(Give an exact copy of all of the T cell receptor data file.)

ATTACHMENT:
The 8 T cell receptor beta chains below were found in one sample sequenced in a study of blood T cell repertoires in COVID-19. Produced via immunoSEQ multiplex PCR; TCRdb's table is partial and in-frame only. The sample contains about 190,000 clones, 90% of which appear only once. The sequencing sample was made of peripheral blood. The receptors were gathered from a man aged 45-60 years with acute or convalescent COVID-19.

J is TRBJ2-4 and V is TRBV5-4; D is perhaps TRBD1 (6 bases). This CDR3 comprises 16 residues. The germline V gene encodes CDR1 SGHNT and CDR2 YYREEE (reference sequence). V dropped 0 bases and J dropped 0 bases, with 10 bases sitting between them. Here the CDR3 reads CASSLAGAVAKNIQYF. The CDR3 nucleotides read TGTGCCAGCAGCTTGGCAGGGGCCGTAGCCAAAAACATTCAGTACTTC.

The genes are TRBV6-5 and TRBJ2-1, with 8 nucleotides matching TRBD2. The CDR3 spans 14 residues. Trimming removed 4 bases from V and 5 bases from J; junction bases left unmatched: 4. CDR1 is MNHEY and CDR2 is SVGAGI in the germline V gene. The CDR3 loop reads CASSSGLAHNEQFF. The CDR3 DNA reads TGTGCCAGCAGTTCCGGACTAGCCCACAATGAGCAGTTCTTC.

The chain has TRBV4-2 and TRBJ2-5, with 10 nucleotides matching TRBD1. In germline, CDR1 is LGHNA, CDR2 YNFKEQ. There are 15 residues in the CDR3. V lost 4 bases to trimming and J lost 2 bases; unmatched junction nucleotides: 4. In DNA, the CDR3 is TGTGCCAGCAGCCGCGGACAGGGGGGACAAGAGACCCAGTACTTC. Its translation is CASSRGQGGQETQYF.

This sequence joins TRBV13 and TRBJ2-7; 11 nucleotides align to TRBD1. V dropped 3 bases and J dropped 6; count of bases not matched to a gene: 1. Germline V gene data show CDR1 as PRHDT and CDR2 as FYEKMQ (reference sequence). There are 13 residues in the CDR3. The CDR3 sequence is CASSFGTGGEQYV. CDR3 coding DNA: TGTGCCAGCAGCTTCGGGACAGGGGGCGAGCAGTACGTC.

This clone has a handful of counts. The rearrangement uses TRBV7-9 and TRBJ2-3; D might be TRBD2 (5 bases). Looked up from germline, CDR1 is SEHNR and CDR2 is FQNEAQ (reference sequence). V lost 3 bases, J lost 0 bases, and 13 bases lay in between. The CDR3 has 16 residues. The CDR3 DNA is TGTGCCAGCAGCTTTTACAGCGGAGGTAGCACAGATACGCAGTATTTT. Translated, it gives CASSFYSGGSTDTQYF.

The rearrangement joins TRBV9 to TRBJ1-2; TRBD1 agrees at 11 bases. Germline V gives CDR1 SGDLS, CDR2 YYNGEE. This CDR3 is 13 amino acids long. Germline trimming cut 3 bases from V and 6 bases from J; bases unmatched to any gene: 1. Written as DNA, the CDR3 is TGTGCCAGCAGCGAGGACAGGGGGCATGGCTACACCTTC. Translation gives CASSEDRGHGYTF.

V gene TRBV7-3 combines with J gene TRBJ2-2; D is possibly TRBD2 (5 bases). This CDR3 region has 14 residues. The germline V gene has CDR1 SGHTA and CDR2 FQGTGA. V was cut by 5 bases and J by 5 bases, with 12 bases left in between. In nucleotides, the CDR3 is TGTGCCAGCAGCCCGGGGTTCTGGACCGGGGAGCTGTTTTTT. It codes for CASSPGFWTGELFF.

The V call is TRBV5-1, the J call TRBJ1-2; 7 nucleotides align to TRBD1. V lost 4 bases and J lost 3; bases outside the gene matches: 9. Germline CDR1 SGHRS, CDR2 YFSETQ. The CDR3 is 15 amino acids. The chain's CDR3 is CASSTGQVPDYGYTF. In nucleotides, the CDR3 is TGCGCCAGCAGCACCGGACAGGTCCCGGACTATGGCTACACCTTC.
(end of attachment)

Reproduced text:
The 8 T cell receptor beta chains below were found in one sample sequenced in a study of blood T cell repertoires in COVID-19. Produced via immunoSEQ multiplex PCR; TCRdb's table is partial and in-frame only. The sample contains about 190,000 clones, 90% of which appear only once. The sequencing sample was made of peripheral blood. The receptors were gathered from a man aged 45-60 years with acute or convalescent COVID-19.

J is TRBJ2-4 and V is TRBV5-4; D is perhaps TRBD1 (6 bases). This CDR3 comprises 16 residues. The germline V gene encodes CDR1 SGHNT and CDR2 YYREEE (reference sequence). V dropped 0 bases and J dropped 0 bases, with 10 bases sitting between them. Here the CDR3 reads CASSLAGAVAKNIQYF. The CDR3 nucleotides read TGTGCCAGCAGCTTGGCAGGGGCCGTAGCCAAAAACATTCAGTACTTC.

The genes are TRBV6-5 and TRBJ2-1, with 8 nucleotides matching TRBD2. The CDR3 spans 14 residues. Trimming removed 4 bases from V and 5 bases from J; junction bases left unmatched: 4. CDR1 is MNHEY and CDR2 is SVGAGI in the germline V gene. The CDR3 loop reads CASSSGLAHNEQFF. The CDR3 DNA reads TGTGCCAGCAGTTCCGGACTAGCCCACAATGAGCAGTTCTTC.

The chain has TRBV4-2 and TRBJ2-5, with 10 nucleotides matching TRBD1. In germline, CDR1 is LGHNA, CDR2 YNFKEQ. There are 15 residues in the CDR3. V lost 4 bases to trimming and J lost 2 bases; unmatched junction nucleotides: 4. In DNA, the CDR3 is TGTGCCAGCAGCCGCGGACAGGGGGGACAAGAGACCCAGTACTTC. Its translation is CASSRGQGGQETQYF.

This sequence joins TRBV13 and TRBJ2-7; 11 nucleotides align to TRBD1. V dropped 3 bases and J dropped 6; count of bases not matched to a gene: 1. Germline V gene data show CDR1 as PRHDT and CDR2 as FYEKMQ (reference sequence). There are 13 residues in the CDR3. The CDR3 sequence is CASSFGTGGEQYV. CDR3 coding DNA: TGTGCCAGCAGCTTCGGGACAGGGGGCGAGCAGTACGTC.

This clone has a handful of counts. The rearrangement uses TRBV7-9 and TRBJ2-3; D might be TRBD2 (5 bases). Looked up from germline, CDR1 is SEHNR and CDR2 is FQNEAQ (reference sequence). V lost 3 bases, J lost 0 bases, and 13 bases lay in between. The CDR3 has 16 residues. The CDR3 DNA is TGTGCCAGCAGCTTTTACAGCGGAGGTAGCACAGATACGCAGTATTTT. Translated, it gives CASSFYSGGSTDTQYF.

The rearrangement joins TRBV9 to TRBJ1-2; TRBD1 agrees at 11 bases. Germline V gives CDR1 SGDLS, CDR2 YYNGEE. This CDR3 is 13 amino acids long. Germline trimming cut 3 bases from V and 6 bases from J; bases unmatched to any gene: 1. Written as DNA, the CDR3 is TGTGCCAGCAGCGAGGACAGGGGGCATGGCTACACCTTC. Translation gives CASSEDRGHGYTF.

V gene TRBV7-3 combines with J gene TRBJ2-2; D is possibly TRBD2 (5 bases). This CDR3 region has 14 residues. The germline V gene has CDR1 SGHTA and CDR2 FQGTGA. V was cut by 5 bases and J by 5 bases, with 12 bases left in between. In nucleotides, the CDR3 is TGTGCCAGCAGCCCGGGGTTCTGGACCGGGGAGCTGTTTTTT. It codes for CASSPGFWTGELFF.

The V call is TRBV5-1, the J call TRBJ1-2; 7 nucleotides align to TRBD1. V lost 4 bases and J lost 3; bases outside the gene matches: 9. Germline CDR1 SGHRS, CDR2 YFSETQ. The CDR3 is 15 amino acids. The chain's CDR3 is CASSTGQVPDYGYTF. In nucleotides, the CDR3 is TGCGCCAGCAGCACCGGACAGGTCCCGGACTATGGCTACACCTTC.